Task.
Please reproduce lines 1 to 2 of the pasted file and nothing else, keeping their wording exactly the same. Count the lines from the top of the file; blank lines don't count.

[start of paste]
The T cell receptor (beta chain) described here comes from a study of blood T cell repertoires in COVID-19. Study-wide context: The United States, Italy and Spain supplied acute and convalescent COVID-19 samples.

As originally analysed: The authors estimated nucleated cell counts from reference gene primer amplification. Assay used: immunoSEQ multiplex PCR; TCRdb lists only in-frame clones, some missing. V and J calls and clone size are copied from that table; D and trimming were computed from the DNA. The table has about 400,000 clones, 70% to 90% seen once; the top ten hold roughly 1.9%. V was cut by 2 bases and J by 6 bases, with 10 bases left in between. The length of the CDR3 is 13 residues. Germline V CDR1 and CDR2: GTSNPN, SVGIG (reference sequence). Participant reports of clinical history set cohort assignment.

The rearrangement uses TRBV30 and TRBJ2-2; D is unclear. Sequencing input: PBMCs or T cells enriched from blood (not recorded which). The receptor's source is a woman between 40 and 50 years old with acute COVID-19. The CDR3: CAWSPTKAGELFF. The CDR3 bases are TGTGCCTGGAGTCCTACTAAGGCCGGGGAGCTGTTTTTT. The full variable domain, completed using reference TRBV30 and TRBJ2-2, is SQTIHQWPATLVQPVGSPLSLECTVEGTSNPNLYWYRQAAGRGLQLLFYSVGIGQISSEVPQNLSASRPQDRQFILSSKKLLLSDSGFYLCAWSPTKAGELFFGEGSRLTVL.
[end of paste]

The T cell receptor (beta chain) described here comes from a study of blood T cell repertoires in COVID-19. Study-wide context: The United States, Italy and Spain supplied acute and convalescent COVID-19 samples.

As originally analysed: The authors estimated nucleated cell counts from reference gene primer amplification. Assay used: immunoSEQ multiplex PCR; TCRdb lists only in-frame clones, some missing. V and J calls and clone size are copied from that table; D and trimming were computed from the DNA. The table has about 400,000 clones, 70% to 90% seen once; the top ten hold roughly 1.9%. V was cut by 2 bases and J by 6 bases, with 10 bases left in between. The length of the CDR3 is 13 residues. Germline V CDR1 and CDR2: GTSNPN, SVGIG (reference sequence). Participant reports of clinical history set cohort assignment.